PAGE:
Energy Diet

A little over a year ago, we moved to a sleepy little town 45 minutes east of Toronto, Ontario, where we had been living for 2 years. We sort of got burnt out on the city, and at the same time, crowded out of our two-bedroom bungalow with the arrival of our third child. Though we already considered ourselves to be living simply, we further refined our resourcefulness, even though our new home is quite a bit bigger and even though we’ve added yet another child (#4!!) into the mix.

First of all, we purchased a century-old home that had already been updated with some energy-saving features such as storm windows and a high-efficiency furnace. Then we added some of our own updates like installing a thermostat on the gas fireplace and dimmer switches on every possible light fixture, gradually replacing the front yard grass with perennial groundcover plants, and exchanging our electric lawnmower for a manual push mower for the backyard, where we’ve also planted a small food garden.

When we purchased a washer and dryer, we bought HE appliances, and even though our new home came equipped with central air, we may have only used it once or twice, opting instead to open windows at night to let in the cool air and closing drapes and blinds in the daytime to keep hot air out.

Three years ago we traded in our vehicle for a hybrid — but even in this respect, we have become more radical. Most recently, we gave up our hybrid and are making good use of skateboards and bicycles or borrowing our grandmother’s little Toyota whenever we need to run larger errands. We walk the kids to school and to the grocery store and commute on the train to the city to work. Besides, we have yet to find a fuel-efficient vehicle that will hold all six of us!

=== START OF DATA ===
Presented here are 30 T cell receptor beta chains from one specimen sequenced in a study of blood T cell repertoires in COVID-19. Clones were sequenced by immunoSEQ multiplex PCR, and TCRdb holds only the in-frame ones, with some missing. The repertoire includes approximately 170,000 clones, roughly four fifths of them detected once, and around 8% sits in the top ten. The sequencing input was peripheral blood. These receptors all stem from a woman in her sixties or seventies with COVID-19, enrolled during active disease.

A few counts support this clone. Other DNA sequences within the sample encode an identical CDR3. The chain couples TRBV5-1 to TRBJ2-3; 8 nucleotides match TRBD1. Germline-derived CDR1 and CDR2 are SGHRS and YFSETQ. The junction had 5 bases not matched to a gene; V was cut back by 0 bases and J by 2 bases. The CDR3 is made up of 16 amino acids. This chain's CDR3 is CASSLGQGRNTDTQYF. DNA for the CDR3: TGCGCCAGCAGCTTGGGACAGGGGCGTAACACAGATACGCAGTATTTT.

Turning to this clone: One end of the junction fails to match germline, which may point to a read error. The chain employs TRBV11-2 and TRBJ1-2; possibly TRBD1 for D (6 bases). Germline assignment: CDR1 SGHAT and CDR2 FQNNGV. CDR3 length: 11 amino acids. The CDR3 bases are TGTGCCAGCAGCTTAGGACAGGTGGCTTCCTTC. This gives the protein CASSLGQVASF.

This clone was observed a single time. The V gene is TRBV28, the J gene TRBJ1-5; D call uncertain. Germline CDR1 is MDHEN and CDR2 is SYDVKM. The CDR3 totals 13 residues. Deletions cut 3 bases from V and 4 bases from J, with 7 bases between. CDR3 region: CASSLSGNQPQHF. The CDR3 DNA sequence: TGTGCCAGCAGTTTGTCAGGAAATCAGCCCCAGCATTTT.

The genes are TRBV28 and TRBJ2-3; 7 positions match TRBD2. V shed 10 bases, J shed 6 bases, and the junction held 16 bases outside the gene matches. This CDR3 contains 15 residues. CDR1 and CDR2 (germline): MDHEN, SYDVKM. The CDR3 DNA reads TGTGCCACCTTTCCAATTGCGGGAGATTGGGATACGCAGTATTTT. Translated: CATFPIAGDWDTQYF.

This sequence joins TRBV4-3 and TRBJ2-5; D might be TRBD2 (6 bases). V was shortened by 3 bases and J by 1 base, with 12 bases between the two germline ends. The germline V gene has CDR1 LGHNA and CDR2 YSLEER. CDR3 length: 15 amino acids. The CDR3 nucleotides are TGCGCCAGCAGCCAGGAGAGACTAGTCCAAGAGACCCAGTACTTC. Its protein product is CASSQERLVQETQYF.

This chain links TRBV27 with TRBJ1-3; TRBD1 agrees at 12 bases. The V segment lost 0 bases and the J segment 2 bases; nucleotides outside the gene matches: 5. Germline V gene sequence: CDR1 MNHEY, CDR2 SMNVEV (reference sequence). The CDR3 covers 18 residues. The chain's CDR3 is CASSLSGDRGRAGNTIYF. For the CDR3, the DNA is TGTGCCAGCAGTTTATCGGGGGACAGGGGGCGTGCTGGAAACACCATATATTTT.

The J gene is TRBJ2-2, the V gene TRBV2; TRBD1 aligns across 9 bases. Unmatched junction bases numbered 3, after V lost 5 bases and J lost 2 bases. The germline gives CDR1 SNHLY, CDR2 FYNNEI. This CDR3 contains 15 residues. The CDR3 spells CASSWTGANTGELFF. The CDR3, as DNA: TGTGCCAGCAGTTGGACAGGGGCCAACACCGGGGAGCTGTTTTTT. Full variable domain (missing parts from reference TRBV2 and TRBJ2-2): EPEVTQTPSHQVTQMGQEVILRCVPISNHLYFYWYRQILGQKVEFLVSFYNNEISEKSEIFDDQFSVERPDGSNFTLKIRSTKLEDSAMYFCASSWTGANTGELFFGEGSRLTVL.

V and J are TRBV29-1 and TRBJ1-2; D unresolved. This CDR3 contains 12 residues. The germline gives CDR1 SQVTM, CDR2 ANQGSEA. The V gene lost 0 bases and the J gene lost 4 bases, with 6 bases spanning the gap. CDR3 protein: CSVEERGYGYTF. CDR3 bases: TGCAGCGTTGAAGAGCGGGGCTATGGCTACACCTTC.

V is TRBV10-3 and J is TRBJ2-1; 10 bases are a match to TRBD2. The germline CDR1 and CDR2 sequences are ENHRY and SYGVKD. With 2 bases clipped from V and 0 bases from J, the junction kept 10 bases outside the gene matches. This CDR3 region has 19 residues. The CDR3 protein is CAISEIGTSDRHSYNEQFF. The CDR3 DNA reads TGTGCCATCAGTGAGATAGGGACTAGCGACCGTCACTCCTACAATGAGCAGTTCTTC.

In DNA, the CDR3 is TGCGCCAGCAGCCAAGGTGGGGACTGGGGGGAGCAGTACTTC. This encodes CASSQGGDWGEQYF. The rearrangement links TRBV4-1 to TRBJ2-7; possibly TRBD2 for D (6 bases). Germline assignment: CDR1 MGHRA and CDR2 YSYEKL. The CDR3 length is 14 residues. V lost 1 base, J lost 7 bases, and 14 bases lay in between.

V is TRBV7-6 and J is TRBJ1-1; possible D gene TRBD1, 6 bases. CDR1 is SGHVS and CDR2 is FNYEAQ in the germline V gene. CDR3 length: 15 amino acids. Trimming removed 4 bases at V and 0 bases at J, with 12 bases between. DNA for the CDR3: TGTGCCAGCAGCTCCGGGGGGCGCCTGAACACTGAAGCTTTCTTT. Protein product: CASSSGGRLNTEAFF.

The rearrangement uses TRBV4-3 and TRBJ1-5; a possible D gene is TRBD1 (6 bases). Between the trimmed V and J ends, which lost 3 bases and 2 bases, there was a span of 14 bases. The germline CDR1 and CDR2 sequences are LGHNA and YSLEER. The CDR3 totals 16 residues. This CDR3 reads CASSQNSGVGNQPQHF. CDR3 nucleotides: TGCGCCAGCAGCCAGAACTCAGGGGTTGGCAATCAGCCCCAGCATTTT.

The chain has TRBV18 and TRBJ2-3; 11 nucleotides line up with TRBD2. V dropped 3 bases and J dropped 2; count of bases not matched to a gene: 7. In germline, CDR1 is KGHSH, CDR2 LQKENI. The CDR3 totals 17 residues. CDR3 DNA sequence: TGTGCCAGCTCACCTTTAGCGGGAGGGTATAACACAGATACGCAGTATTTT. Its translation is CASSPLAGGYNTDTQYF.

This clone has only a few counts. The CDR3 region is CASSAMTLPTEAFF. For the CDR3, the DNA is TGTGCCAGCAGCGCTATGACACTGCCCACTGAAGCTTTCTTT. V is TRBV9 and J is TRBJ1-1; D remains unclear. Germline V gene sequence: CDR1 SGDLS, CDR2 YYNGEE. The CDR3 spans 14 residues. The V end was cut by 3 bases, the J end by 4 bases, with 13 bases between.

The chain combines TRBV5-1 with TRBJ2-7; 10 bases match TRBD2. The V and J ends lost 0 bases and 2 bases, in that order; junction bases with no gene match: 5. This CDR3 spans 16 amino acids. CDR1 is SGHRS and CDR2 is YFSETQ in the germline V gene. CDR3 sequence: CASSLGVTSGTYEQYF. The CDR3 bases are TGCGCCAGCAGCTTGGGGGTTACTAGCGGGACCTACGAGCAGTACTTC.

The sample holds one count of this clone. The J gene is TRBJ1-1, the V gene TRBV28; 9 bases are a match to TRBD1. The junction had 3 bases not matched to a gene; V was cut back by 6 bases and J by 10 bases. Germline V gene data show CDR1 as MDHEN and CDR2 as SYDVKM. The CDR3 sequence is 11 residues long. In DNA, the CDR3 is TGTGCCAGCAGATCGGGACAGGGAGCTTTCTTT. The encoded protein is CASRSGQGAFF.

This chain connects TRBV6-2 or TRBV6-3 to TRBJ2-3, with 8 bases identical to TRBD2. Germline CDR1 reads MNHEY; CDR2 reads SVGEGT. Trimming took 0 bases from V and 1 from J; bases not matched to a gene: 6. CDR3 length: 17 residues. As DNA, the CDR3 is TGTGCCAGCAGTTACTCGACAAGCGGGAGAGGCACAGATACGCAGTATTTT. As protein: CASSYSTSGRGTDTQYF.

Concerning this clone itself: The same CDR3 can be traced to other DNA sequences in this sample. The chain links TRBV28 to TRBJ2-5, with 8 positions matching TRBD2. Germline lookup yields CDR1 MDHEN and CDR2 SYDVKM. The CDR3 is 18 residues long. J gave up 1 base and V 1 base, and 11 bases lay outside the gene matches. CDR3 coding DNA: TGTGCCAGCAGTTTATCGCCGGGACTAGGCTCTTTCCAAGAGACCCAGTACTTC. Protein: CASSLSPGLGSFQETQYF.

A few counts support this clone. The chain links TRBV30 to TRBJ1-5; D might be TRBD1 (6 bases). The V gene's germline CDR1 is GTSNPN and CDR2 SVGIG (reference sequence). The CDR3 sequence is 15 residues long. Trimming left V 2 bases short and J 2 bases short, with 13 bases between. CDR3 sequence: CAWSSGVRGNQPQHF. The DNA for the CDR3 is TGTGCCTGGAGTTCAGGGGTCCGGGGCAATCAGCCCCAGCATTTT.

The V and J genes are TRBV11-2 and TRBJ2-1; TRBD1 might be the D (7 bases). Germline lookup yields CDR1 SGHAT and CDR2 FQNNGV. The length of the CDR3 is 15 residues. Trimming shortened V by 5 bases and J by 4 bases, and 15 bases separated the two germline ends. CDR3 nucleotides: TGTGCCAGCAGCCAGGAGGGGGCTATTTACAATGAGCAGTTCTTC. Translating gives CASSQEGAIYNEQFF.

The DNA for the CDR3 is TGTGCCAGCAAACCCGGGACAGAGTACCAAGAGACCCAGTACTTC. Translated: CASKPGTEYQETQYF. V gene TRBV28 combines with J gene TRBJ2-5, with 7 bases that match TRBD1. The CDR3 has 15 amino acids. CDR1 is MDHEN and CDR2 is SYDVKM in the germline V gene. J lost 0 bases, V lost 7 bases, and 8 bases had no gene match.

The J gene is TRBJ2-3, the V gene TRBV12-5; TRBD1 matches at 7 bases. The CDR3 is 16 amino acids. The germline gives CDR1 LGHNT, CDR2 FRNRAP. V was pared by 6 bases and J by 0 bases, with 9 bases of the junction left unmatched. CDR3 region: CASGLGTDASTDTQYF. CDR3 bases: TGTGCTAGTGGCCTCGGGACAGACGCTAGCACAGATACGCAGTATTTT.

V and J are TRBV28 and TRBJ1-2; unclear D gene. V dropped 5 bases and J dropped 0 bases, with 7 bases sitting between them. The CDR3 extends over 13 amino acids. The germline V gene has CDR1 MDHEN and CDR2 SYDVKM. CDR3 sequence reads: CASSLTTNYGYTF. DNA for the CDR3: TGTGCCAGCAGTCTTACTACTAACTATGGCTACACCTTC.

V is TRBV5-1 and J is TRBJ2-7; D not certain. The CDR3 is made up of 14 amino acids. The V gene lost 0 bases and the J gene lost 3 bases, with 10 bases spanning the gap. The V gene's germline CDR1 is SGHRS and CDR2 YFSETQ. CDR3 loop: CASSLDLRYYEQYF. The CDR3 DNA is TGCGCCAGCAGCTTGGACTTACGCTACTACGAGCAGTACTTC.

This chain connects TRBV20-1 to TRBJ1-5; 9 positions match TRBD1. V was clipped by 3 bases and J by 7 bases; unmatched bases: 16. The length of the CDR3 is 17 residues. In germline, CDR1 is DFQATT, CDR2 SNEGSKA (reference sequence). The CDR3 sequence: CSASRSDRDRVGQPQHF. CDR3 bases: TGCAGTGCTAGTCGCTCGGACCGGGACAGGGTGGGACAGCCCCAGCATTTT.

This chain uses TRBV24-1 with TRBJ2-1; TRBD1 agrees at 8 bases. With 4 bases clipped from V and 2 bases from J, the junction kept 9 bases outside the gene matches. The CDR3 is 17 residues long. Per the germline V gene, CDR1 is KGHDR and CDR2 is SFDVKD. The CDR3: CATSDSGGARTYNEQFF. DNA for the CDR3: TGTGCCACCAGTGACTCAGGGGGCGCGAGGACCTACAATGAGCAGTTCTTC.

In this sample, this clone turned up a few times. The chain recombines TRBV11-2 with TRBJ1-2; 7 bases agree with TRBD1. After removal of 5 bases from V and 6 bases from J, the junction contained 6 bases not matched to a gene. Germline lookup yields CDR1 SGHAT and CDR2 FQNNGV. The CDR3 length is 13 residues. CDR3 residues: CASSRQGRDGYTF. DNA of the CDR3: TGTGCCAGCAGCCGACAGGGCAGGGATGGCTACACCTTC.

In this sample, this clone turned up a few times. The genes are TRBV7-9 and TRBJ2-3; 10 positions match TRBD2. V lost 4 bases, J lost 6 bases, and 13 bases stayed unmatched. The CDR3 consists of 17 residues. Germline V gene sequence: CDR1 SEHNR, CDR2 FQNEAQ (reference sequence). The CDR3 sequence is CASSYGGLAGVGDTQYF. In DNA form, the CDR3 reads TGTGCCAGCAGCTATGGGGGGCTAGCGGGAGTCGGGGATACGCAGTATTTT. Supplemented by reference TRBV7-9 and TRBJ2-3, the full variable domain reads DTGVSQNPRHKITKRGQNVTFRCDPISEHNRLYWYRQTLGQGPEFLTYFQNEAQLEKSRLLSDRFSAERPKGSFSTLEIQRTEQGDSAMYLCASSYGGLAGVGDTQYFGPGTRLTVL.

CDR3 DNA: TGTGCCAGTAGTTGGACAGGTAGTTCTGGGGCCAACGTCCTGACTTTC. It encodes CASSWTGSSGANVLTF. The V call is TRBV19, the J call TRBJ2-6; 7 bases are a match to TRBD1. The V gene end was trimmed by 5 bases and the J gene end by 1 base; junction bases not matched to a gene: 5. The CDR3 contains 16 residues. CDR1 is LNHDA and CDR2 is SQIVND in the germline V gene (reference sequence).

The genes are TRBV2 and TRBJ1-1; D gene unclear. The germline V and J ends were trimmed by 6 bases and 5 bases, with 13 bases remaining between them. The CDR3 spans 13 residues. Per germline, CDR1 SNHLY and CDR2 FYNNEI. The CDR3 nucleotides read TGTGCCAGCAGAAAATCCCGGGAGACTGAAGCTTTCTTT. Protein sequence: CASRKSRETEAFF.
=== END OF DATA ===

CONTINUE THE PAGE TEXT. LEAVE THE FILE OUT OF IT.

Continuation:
We decided to go on the 360º Energy Diet to push our comfort zone a little further and to inspire our children to live an eco-conscious lifestyle that will become their ‘normal.’ Our community is not an energy-conscious one — most homes have two or more cars in the driveway, and people drive everywhere because most the amenities that have mass appeal are in the big-box centers at the far reaches of town; and judging by the amount of garbage at the curbside every week, it also seems to be a town of high consumption and waste.

At home, we are fortunate to have quite a bit of environmental savvy — especially the kids, who reuse everything and enjoy being creative with what they have. Over the next eight weeks, we as a family hope to achieve even more freedom from being dependent on energy use: We will collect rain water to water the garden, we will hang a clothesline to dry the clothes, we will expand our garden so our harvest is bigger, we will plant a mature tree to provide shade to our home from the hot sun, and even though our meat consumption is next to nil, we will forego the occasional weekend-brunch bacon and summer night BBQ burgers. Yay for all the local farms and fast-approaching picking season!